Hire a local guide to expedite an introduction to Moab’s canyoneering areas.A complete list can be found on our Guides & Outfitters page.
Technical, but what Canyoneering route isn’t?
45 minute drive from Moab
6 rappels (120’, 70’, 60’, 40’, 20’, 200’); 6 miles hiking
Located along the Longs Canyon Road off of Hwy 313
2 rappels (95’ and 120’); 3.5 miles hiking
10 minute drive from Moab
Located off of the Sandflats Road
Unfamiliar with Moab?
Hire a local climb guide to expedite an introduction to area routes. A complete list can be found on our Guides & Outfitters page.
On your Own
Located along Hwy 279
River Road Dihedrals
Located along Hwy 128
Proficiency is paramount supervising children in climbing. Do not expect to climb at adult limits with children. Moab has terrific climbing companies and their familiarity with the region is worth the investment.
Located on Hwy 279 in the Wall Street vicinity.
Ice Cream Parlor
Located on Kane Springs Road
Slabs on Hwy 313
Located 2 miles from Hwy 191 on Hwy 313
Two anchors are set 80 ft up and can be walked to from the left.
Camping Near Climbing Areas
Bureau of Land Management sites Jaycee Park and Williams Bottom Campgrounds are close by on Hwy 279.
River Road Dihedrals
Bureau of Land Management sites Goose Island and Granstaff campgrounds are close by on Hwy 128.
The National Parks
Arches National Park
Canyoneering and rock climbing activities in Arches National Park will be actively managed and monitored according to the “August 2013 resulting Climbing and Canyoneering Management Plan”. It is the responsibility of the visitor to be aware of new regulations and updated Superintendent compendiums.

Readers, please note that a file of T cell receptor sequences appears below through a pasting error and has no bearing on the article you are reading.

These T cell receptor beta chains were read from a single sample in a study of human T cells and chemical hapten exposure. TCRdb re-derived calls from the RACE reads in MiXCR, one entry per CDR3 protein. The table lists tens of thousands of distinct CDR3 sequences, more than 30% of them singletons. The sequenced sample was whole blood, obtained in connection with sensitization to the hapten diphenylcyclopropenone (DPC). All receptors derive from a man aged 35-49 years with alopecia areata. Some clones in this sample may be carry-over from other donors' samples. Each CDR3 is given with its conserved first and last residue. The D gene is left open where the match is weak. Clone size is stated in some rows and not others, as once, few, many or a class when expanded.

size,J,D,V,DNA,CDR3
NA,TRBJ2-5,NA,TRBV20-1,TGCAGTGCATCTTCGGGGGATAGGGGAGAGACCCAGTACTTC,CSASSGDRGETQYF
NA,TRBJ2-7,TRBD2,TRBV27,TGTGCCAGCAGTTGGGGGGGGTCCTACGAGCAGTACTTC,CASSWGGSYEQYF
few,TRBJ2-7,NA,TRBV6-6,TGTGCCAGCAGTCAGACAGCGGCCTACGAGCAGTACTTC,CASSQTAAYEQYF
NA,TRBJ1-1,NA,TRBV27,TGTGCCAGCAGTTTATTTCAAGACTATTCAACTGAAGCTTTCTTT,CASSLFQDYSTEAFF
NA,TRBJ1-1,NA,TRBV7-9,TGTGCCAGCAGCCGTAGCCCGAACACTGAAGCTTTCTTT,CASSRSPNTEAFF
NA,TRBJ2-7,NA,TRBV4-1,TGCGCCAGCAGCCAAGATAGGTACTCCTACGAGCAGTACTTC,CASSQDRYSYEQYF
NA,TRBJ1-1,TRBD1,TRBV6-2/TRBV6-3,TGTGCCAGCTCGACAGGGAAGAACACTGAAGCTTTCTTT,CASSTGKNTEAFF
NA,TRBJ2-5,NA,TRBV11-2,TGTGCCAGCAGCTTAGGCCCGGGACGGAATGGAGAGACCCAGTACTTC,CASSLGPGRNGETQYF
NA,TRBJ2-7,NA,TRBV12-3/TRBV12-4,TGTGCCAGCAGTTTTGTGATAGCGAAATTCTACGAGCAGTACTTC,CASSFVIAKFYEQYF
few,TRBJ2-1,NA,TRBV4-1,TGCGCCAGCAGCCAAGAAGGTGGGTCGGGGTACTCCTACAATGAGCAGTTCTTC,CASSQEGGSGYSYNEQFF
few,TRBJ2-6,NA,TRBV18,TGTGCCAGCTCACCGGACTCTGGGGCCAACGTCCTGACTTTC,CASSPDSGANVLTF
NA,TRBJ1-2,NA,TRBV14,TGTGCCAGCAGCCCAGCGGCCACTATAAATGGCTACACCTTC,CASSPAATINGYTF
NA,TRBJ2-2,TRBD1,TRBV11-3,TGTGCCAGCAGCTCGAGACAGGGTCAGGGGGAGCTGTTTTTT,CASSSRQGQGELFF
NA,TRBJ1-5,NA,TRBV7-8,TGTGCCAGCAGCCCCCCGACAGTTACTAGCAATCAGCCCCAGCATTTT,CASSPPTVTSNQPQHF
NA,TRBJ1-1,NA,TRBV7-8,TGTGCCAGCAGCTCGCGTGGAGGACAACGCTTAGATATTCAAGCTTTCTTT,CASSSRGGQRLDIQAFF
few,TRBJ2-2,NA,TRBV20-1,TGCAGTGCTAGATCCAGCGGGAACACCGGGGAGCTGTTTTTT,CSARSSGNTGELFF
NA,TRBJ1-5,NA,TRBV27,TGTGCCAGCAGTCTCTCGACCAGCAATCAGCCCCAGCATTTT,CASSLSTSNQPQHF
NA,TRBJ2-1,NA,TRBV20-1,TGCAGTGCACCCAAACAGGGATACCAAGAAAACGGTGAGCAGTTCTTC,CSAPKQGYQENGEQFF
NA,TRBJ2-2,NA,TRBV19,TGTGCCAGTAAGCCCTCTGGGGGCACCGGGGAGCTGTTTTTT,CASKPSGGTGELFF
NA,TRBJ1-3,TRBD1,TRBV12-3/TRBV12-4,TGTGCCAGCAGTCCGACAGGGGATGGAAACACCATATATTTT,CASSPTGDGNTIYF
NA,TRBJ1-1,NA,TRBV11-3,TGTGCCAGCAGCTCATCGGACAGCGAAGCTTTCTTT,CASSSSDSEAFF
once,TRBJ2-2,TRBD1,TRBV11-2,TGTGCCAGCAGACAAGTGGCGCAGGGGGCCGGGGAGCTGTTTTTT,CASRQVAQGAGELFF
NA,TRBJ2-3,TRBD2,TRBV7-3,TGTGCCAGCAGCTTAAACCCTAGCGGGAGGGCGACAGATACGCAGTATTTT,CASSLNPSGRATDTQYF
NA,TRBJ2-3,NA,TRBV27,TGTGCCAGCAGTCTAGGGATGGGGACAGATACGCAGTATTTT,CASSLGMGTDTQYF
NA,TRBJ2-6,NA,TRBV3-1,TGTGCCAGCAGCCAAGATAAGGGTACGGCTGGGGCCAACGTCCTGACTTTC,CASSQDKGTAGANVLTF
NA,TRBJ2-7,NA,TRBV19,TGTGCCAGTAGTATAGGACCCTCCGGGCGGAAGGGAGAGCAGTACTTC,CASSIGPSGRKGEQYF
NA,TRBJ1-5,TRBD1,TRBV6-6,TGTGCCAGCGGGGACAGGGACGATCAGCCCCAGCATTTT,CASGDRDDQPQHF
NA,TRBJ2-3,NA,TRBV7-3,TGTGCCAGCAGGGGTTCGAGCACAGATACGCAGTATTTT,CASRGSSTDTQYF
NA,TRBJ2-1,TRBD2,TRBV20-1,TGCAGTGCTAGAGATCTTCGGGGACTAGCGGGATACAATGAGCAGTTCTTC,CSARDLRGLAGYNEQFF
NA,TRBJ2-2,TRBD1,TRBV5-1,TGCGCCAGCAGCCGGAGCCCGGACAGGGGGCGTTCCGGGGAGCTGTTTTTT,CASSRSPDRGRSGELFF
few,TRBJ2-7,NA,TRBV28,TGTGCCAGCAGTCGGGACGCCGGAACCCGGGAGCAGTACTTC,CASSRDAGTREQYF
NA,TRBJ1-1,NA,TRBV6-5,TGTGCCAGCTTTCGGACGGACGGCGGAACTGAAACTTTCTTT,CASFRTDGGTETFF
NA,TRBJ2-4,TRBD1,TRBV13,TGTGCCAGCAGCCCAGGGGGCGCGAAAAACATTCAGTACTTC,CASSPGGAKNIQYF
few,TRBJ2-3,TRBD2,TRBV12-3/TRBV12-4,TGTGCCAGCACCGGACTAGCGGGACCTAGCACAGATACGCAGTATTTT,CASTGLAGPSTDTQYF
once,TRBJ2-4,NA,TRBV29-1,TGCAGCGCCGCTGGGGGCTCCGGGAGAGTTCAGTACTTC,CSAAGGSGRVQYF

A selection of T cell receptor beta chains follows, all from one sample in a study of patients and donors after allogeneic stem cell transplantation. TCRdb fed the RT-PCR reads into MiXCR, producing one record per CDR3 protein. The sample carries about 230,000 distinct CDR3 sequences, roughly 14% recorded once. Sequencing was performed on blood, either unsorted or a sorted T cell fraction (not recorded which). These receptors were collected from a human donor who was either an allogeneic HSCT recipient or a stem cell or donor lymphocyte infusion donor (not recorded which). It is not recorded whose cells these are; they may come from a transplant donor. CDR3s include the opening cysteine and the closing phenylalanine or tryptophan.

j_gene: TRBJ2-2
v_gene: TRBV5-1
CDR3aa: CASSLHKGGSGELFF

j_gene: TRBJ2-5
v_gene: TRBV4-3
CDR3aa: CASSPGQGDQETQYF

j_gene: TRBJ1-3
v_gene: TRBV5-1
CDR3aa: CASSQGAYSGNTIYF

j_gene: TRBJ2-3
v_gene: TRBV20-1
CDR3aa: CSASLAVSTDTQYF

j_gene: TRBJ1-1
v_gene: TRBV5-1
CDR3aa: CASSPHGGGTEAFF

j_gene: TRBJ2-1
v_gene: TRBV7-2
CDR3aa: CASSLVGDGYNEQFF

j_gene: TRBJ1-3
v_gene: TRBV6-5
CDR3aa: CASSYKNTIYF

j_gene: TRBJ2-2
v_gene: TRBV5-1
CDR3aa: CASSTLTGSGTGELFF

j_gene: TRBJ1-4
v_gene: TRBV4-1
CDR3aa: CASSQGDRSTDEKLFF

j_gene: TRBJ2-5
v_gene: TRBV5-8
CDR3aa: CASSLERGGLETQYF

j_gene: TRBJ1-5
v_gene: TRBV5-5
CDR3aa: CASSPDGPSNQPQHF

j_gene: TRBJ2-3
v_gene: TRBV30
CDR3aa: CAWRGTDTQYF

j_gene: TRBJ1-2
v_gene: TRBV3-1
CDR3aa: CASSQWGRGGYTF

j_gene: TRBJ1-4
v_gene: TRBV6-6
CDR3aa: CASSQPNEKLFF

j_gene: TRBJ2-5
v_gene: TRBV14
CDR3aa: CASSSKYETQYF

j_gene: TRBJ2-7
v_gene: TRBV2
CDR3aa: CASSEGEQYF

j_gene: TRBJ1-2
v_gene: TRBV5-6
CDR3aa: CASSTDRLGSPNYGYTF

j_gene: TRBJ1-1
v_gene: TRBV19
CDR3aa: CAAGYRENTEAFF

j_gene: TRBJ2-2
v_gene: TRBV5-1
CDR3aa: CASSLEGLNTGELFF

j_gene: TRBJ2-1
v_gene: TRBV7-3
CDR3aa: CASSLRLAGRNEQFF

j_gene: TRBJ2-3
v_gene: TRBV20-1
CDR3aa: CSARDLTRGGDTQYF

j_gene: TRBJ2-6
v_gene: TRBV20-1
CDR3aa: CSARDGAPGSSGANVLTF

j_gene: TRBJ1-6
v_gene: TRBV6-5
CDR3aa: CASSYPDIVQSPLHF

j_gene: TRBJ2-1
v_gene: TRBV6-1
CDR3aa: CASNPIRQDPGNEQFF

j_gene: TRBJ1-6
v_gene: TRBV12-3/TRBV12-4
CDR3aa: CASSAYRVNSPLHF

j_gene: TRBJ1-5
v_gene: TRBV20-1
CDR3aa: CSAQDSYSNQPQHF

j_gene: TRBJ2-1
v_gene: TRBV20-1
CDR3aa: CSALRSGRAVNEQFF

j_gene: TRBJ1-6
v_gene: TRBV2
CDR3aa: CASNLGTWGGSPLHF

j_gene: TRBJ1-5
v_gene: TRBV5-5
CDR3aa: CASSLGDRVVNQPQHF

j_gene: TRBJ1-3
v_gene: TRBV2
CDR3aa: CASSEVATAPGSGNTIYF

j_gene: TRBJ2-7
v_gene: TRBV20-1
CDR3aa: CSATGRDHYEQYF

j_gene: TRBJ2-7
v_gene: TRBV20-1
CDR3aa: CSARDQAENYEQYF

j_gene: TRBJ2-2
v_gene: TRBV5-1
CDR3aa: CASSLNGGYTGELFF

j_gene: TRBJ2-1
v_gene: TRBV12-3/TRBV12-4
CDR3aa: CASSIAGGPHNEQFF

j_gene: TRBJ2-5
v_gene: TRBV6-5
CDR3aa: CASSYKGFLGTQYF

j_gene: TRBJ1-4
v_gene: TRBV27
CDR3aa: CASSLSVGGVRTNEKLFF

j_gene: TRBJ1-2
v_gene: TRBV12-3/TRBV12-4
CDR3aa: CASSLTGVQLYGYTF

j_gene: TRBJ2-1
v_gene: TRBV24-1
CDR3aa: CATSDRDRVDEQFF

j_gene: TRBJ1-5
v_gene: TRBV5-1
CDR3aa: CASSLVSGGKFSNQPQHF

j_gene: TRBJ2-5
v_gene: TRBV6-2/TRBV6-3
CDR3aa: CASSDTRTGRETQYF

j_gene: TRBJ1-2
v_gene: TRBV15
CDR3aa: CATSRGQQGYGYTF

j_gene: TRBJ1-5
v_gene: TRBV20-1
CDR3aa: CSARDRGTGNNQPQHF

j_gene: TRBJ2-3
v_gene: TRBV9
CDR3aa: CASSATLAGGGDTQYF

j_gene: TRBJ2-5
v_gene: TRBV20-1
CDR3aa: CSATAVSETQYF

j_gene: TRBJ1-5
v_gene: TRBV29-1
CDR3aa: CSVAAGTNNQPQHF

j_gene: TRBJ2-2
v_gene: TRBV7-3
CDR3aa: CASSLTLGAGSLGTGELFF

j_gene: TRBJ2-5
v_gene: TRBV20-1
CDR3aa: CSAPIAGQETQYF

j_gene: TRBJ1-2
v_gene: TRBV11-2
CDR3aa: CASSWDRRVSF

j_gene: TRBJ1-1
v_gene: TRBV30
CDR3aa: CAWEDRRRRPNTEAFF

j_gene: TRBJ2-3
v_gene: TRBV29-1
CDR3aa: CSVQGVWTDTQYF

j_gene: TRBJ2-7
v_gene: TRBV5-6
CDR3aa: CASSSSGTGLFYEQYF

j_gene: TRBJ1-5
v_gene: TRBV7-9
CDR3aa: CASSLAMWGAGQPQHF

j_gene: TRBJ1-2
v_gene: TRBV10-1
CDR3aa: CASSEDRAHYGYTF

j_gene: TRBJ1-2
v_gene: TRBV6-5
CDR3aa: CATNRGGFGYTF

While establishment of new routes will be allowed, installation of new fixed gear on new and existing routes will require a free special use permit. In order to minimize resource impacts, the park will actively seek input and assistance from the climbing and canyoneering community in assessing the suitability and quality of new fixed gear placement proposals, and replacement of existing fixed gear.
For details about group limits, obtaining required permits and regulations use the following links.
Canyonlands National Park
Island in the Sky District of Canyonlands National Park has the best quality rock and some established climbing routes. Permits are only required when staying overnight in the backcountry.
Climbing is prohibited into cultural resources, on arches or natural bridges of Canyonlands or the Orange Cliffs Unit adjacent to the MAZE District of Canyonlands. No altering rock by any means. Power tools are prohibited. Colored or Non Marking Chalk is required in the Parks. Be familiar with Regulations and exceptions.